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The Brain and Emotional Intelligence: New Insights Paperback – April 1, 2011

4.2 out of 5 stars 57 customer reviews

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Product Details

  • Paperback: 79 pages
  • Publisher: More Than Sound (April 1, 2011)
  • Language: English
  • ISBN-10: 1934441155
  • ISBN-13: 978-1934441152
  • Product Dimensions: 5.5 x 0.3 x 8.5 inches
  • Shipping Weight: 4.8 ounces
  • Average Customer Review: 4.2 out of 5 stars  See all reviews (57 customer reviews)
  • Amazon Best Sellers Rank: #159,949 in Books (See Top 100 in Books)

More About the Author

DANIEL GOLEMAN is the author of the international bestsellers Emotional Intelligence, Working with Emotional Intelligence, and Social Intelligence, and the co-author of the acclaimed business bestseller Primal Leadership. His latest books are What Makes a Leader: Why Emotional Intelligence Matters and The Triple Focus: A New Approach to Education. He was a science reporter for the New York Times, was twice nominated for the Pulitzer Prize, and received the American Psychological Association's Lifetime Achievement Award for his media writing. He lives in Massachusetts.

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Customer Reviews

Top Customer Reviews

Format: Kindle Edition Verified Purchase
This digital book is a must-read for anyone who wants to know what emotional intelligence truly is: Daniel Goleman will help you understand the neural basis of emotional intelligence versus IQ. While the book is an essential tool for any educators/trainers or coaches specializing in field, it is also very useful for anyone who wants to improve their emotional intelligence abilities. Business leaders, for example, will find some useful tools for employee engagement. There is even a section that will be of interest to parents.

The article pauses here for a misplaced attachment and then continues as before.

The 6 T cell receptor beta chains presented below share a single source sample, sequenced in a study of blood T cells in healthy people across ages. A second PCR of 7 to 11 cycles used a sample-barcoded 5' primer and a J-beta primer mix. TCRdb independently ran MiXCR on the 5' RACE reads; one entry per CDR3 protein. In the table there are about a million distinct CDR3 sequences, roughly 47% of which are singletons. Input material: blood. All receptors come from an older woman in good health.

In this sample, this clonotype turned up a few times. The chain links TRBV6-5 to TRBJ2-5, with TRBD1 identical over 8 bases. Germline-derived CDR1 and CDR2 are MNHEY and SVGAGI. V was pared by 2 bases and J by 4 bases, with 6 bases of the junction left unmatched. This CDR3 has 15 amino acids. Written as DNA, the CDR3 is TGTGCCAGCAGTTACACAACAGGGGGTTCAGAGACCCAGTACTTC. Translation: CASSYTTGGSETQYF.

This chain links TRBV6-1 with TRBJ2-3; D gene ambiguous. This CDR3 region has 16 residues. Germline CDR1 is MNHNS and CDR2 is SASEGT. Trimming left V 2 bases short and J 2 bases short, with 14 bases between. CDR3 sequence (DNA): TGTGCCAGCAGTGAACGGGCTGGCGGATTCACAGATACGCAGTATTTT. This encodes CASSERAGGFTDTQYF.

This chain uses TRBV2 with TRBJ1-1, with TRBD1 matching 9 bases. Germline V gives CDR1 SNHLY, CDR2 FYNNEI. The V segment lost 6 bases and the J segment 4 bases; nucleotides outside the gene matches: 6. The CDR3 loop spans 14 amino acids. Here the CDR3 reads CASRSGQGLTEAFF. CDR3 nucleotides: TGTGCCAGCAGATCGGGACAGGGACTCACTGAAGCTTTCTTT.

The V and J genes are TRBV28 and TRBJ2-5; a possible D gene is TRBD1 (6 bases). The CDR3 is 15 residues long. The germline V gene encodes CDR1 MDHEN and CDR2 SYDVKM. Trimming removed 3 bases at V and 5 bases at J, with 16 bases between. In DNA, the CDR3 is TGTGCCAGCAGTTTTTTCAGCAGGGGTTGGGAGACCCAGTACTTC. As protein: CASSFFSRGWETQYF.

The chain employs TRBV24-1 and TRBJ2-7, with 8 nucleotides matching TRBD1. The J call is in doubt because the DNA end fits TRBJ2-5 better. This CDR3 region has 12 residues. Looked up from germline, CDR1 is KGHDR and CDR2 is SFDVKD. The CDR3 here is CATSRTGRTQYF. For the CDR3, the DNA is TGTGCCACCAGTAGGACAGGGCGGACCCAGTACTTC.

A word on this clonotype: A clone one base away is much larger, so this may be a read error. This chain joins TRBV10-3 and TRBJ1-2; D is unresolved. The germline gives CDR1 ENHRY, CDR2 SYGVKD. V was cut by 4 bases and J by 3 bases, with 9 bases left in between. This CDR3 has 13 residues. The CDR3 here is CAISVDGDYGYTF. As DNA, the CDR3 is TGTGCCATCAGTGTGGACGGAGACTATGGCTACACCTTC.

The book consists of 15 rich chapters:

1. Is Emotional Intelligence a Distinct Set of Abilities?
2. Self-Awareness
3. The Right Brain State for the Job
4. The Creative Brain
5. Self-Mastery
6. Managing Stress
7. Motivation: What Moves Us
8. Optimal Performance
9. The Social Brain
10. The Social Brain Online
11. The Varieties of Empathy
12. Gender Differences
13. The Dark Side (sociopaths in the workplace)
14. Developing Emotional Intelligence
15. Social Emotional Learning

Using seminal studies conducted by Reuven Bar-On, Goleman helps us see that there are unique areas of the brain that govern emotional intelligence. This is explained in concise, crystal-clear language, with well-illustrated diagrams of brain areas associated with emotional intelligence. The illustrations showed up in beautiful color on my IPAD.

Among the many things you will derive from reading this book is an understanding, for example, of why bad habits are so entrenched: they form a thick circuitry and become hard wired but we can use the power of neuroplasticity (i.e.
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Format: Kindle Edition
I was delighted to hear that Goleman had a new book coming out that explored the implications of recent studies on the brain and emotional regulation.